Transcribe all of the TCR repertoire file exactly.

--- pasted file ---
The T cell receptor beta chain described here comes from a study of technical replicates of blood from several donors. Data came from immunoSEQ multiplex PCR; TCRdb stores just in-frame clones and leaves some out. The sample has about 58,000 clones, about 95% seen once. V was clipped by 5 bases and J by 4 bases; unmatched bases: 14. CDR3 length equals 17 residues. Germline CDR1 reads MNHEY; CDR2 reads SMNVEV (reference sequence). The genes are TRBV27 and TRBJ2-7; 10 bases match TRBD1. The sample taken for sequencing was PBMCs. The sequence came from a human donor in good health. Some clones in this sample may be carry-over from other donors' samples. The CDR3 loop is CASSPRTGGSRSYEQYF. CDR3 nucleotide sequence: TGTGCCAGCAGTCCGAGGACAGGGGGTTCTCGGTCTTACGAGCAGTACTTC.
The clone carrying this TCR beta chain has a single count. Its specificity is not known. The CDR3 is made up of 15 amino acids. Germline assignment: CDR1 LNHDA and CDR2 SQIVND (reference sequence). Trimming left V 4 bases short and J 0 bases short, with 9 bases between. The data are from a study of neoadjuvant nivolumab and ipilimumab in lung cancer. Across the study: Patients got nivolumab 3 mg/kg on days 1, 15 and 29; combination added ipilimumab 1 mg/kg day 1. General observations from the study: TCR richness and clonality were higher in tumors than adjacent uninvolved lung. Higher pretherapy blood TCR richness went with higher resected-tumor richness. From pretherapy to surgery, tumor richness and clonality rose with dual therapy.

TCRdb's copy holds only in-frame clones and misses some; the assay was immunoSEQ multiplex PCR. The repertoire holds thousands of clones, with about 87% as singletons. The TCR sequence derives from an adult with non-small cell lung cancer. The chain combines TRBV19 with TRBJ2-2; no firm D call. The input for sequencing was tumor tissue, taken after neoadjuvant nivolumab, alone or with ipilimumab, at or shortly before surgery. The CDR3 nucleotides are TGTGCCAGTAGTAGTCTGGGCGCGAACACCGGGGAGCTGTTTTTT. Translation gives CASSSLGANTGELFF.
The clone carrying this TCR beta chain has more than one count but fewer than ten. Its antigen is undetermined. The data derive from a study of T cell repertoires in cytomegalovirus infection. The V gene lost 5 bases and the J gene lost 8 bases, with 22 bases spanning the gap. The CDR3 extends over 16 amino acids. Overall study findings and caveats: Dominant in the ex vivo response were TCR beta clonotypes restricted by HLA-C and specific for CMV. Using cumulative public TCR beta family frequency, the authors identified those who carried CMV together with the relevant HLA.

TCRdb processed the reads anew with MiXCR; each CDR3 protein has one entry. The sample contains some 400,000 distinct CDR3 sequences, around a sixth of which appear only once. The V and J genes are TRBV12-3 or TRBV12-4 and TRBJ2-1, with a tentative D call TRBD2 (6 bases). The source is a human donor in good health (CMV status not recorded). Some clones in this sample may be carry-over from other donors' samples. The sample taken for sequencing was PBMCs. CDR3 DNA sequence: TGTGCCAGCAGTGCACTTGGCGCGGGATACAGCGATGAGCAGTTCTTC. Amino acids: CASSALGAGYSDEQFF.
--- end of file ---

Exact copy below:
The T cell receptor beta chain described here comes from a study of technical replicates of blood from several donors. Data came from immunoSEQ multiplex PCR; TCRdb stores just in-frame clones and leaves some out. The sample has about 58,000 clones, about 95% seen once. V was clipped by 5 bases and J by 4 bases; unmatched bases: 14. CDR3 length equals 17 residues. Germline CDR1 reads MNHEY; CDR2 reads SMNVEV (reference sequence). The genes are TRBV27 and TRBJ2-7; 10 bases match TRBD1. The sample taken for sequencing was PBMCs. The sequence came from a human donor in good health. Some clones in this sample may be carry-over from other donors' samples. The CDR3 loop is CASSPRTGGSRSYEQYF. CDR3 nucleotide sequence: TGTGCCAGCAGTCCGAGGACAGGGGGTTCTCGGTCTTACGAGCAGTACTTC.
The clone carrying this TCR beta chain has a single count. Its specificity is not known. The CDR3 is made up of 15 amino acids. Germline assignment: CDR1 LNHDA and CDR2 SQIVND (reference sequence). Trimming left V 4 bases short and J 0 bases short, with 9 bases between. The data are from a study of neoadjuvant nivolumab and ipilimumab in lung cancer. Across the study: Patients got nivolumab 3 mg/kg on days 1, 15 and 29; combination added ipilimumab 1 mg/kg day 1. General observations from the study: TCR richness and clonality were higher in tumors than adjacent uninvolved lung. Higher pretherapy blood TCR richness went with higher resected-tumor richness. From pretherapy to surgery, tumor richness and clonality rose with dual therapy.

TCRdb's copy holds only in-frame clones and misses some; the assay was immunoSEQ multiplex PCR. The repertoire holds thousands of clones, with about 87% as singletons. The TCR sequence derives from an adult with non-small cell lung cancer. The chain combines TRBV19 with TRBJ2-2; no firm D call. The input for sequencing was tumor tissue, taken after neoadjuvant nivolumab, alone or with ipilimumab, at or shortly before surgery. The CDR3 nucleotides are TGTGCCAGTAGTAGTCTGGGCGCGAACACCGGGGAGCTGTTTTTT. Translation gives CASSSLGANTGELFF.
The clone carrying this TCR beta chain has more than one count but fewer than ten. Its antigen is undetermined. The data derive from a study of T cell repertoires in cytomegalovirus infection. The V gene lost 5 bases and the J gene lost 8 bases, with 22 bases spanning the gap. The CDR3 extends over 16 amino acids. Overall study findings and caveats: Dominant in the ex vivo response were TCR beta clonotypes restricted by HLA-C and specific for CMV. Using cumulative public TCR beta family frequency, the authors identified those who carried CMV together with the relevant HLA.

TCRdb processed the reads anew with MiXCR; each CDR3 protein has one entry. The sample contains some 400,000 distinct CDR3 sequences, around a sixth of which appear only once. The V and J genes are TRBV12-3 or TRBV12-4 and TRBJ2-1, with a tentative D call TRBD2 (6 bases). The source is a human donor in good health (CMV status not recorded). Some clones in this sample may be carry-over from other donors' samples. The sample taken for sequencing was PBMCs. CDR3 DNA sequence: TGTGCCAGCAGTGCACTTGGCGCGGGATACAGCGATGAGCAGTTCTTC. Amino acids: CASSALGAGYSDEQFF.